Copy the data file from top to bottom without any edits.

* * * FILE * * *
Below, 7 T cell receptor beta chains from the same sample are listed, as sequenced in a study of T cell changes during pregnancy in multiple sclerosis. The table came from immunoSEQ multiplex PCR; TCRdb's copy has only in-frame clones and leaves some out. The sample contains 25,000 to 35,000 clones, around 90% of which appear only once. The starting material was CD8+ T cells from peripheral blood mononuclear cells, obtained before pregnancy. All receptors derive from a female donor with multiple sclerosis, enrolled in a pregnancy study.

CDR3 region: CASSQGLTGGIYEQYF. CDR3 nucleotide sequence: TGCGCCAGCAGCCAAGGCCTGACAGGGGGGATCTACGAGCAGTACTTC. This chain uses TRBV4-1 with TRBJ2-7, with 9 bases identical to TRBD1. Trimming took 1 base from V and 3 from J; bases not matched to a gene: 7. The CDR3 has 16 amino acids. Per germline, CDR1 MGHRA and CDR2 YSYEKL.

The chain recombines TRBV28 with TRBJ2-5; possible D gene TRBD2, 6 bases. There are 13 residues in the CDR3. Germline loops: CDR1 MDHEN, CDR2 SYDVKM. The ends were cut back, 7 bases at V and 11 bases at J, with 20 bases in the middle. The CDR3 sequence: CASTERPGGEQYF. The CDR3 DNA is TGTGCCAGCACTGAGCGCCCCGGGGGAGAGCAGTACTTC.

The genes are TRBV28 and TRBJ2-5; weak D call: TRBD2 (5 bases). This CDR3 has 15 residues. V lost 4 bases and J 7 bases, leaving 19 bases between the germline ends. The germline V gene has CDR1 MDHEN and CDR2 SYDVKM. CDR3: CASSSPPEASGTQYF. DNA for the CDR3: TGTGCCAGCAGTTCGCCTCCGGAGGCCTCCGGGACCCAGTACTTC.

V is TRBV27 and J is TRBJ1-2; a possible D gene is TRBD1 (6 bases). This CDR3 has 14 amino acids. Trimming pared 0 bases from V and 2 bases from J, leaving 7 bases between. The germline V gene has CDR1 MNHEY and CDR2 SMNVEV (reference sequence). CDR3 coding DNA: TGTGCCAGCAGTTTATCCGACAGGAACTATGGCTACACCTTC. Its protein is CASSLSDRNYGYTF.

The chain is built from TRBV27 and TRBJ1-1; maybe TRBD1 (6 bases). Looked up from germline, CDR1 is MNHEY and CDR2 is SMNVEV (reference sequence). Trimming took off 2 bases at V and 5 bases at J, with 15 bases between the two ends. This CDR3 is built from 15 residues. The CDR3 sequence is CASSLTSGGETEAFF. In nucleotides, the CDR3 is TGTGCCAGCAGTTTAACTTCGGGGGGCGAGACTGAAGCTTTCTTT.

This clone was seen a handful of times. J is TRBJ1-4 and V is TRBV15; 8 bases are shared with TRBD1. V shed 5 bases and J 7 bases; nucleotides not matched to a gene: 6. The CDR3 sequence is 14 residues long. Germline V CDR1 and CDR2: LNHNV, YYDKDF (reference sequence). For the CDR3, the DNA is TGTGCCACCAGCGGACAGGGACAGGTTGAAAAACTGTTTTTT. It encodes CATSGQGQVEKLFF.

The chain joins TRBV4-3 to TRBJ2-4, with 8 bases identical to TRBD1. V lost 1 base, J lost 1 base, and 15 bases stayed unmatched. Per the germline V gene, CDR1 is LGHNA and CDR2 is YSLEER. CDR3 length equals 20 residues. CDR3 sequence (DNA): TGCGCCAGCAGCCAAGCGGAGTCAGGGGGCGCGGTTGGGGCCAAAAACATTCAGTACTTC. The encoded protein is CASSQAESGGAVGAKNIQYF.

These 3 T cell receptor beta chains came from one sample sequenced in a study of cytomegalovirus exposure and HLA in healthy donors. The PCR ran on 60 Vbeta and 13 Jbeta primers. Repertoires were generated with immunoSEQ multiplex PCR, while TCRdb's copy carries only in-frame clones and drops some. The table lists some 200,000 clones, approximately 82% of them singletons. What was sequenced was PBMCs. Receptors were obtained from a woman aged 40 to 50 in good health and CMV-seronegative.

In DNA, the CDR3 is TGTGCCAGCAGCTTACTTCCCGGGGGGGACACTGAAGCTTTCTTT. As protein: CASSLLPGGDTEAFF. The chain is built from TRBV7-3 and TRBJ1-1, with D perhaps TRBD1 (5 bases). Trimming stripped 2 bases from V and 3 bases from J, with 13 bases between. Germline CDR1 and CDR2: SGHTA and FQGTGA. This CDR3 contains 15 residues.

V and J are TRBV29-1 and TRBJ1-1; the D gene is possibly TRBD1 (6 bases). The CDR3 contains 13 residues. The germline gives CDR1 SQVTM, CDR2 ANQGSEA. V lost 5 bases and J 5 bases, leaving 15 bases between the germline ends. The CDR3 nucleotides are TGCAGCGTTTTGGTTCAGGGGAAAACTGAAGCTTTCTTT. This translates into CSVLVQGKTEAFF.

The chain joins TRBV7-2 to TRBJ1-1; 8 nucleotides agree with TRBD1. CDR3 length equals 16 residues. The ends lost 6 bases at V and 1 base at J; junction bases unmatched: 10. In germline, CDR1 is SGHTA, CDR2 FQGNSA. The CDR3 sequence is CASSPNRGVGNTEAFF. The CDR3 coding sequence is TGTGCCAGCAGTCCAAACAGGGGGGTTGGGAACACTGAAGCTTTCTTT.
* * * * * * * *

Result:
Below, 7 T cell receptor beta chains from the same sample are listed, as sequenced in a study of T cell changes during pregnancy in multiple sclerosis. The table came from immunoSEQ multiplex PCR; TCRdb's copy has only in-frame clones and leaves some out. The sample contains 25,000 to 35,000 clones, around 90% of which appear only once. The starting material was CD8+ T cells from peripheral blood mononuclear cells, obtained before pregnancy. All receptors derive from a female donor with multiple sclerosis, enrolled in a pregnancy study.

CDR3 region: CASSQGLTGGIYEQYF. CDR3 nucleotide sequence: TGCGCCAGCAGCCAAGGCCTGACAGGGGGGATCTACGAGCAGTACTTC. This chain uses TRBV4-1 with TRBJ2-7, with 9 bases identical to TRBD1. Trimming took 1 base from V and 3 from J; bases not matched to a gene: 7. The CDR3 has 16 amino acids. Per germline, CDR1 MGHRA and CDR2 YSYEKL.

The chain recombines TRBV28 with TRBJ2-5; possible D gene TRBD2, 6 bases. There are 13 residues in the CDR3. Germline loops: CDR1 MDHEN, CDR2 SYDVKM. The ends were cut back, 7 bases at V and 11 bases at J, with 20 bases in the middle. The CDR3 sequence: CASTERPGGEQYF. The CDR3 DNA is TGTGCCAGCACTGAGCGCCCCGGGGGAGAGCAGTACTTC.

The genes are TRBV28 and TRBJ2-5; weak D call: TRBD2 (5 bases). This CDR3 has 15 residues. V lost 4 bases and J 7 bases, leaving 19 bases between the germline ends. The germline V gene has CDR1 MDHEN and CDR2 SYDVKM. CDR3: CASSSPPEASGTQYF. DNA for the CDR3: TGTGCCAGCAGTTCGCCTCCGGAGGCCTCCGGGACCCAGTACTTC.

V is TRBV27 and J is TRBJ1-2; a possible D gene is TRBD1 (6 bases). This CDR3 has 14 amino acids. Trimming pared 0 bases from V and 2 bases from J, leaving 7 bases between. The germline V gene has CDR1 MNHEY and CDR2 SMNVEV (reference sequence). CDR3 coding DNA: TGTGCCAGCAGTTTATCCGACAGGAACTATGGCTACACCTTC. Its protein is CASSLSDRNYGYTF.

The chain is built from TRBV27 and TRBJ1-1; maybe TRBD1 (6 bases). Looked up from germline, CDR1 is MNHEY and CDR2 is SMNVEV (reference sequence). Trimming took off 2 bases at V and 5 bases at J, with 15 bases between the two ends. This CDR3 is built from 15 residues. The CDR3 sequence is CASSLTSGGETEAFF. In nucleotides, the CDR3 is TGTGCCAGCAGTTTAACTTCGGGGGGCGAGACTGAAGCTTTCTTT.

This clone was seen a handful of times. J is TRBJ1-4 and V is TRBV15; 8 bases are shared with TRBD1. V shed 5 bases and J 7 bases; nucleotides not matched to a gene: 6. The CDR3 sequence is 14 residues long. Germline V CDR1 and CDR2: LNHNV, YYDKDF (reference sequence). For the CDR3, the DNA is TGTGCCACCAGCGGACAGGGACAGGTTGAAAAACTGTTTTTT. It encodes CATSGQGQVEKLFF.

The chain joins TRBV4-3 to TRBJ2-4, with 8 bases identical to TRBD1. V lost 1 base, J lost 1 base, and 15 bases stayed unmatched. Per the germline V gene, CDR1 is LGHNA and CDR2 is YSLEER. CDR3 length equals 20 residues. CDR3 sequence (DNA): TGCGCCAGCAGCCAAGCGGAGTCAGGGGGCGCGGTTGGGGCCAAAAACATTCAGTACTTC. The encoded protein is CASSQAESGGAVGAKNIQYF.

These 3 T cell receptor beta chains came from one sample sequenced in a study of cytomegalovirus exposure and HLA in healthy donors. The PCR ran on 60 Vbeta and 13 Jbeta primers. Repertoires were generated with immunoSEQ multiplex PCR, while TCRdb's copy carries only in-frame clones and drops some. The table lists some 200,000 clones, approximately 82% of them singletons. What was sequenced was PBMCs. Receptors were obtained from a woman aged 40 to 50 in good health and CMV-seronegative.

In DNA, the CDR3 is TGTGCCAGCAGCTTACTTCCCGGGGGGGACACTGAAGCTTTCTTT. As protein: CASSLLPGGDTEAFF. The chain is built from TRBV7-3 and TRBJ1-1, with D perhaps TRBD1 (5 bases). Trimming stripped 2 bases from V and 3 bases from J, with 13 bases between. Germline CDR1 and CDR2: SGHTA and FQGTGA. This CDR3 contains 15 residues.

V and J are TRBV29-1 and TRBJ1-1; the D gene is possibly TRBD1 (6 bases). The CDR3 contains 13 residues. The germline gives CDR1 SQVTM, CDR2 ANQGSEA. V lost 5 bases and J 5 bases, leaving 15 bases between the germline ends. The CDR3 nucleotides are TGCAGCGTTTTGGTTCAGGGGAAAACTGAAGCTTTCTTT. This translates into CSVLVQGKTEAFF.

The chain joins TRBV7-2 to TRBJ1-1; 8 nucleotides agree with TRBD1. CDR3 length equals 16 residues. The ends lost 6 bases at V and 1 base at J; junction bases unmatched: 10. In germline, CDR1 is SGHTA, CDR2 FQGNSA. The CDR3 sequence is CASSPNRGVGNTEAFF. The CDR3 coding sequence is TGTGCCAGCAGTCCAAACAGGGGGGTTGGGAACACTGAAGCTTTCTTT.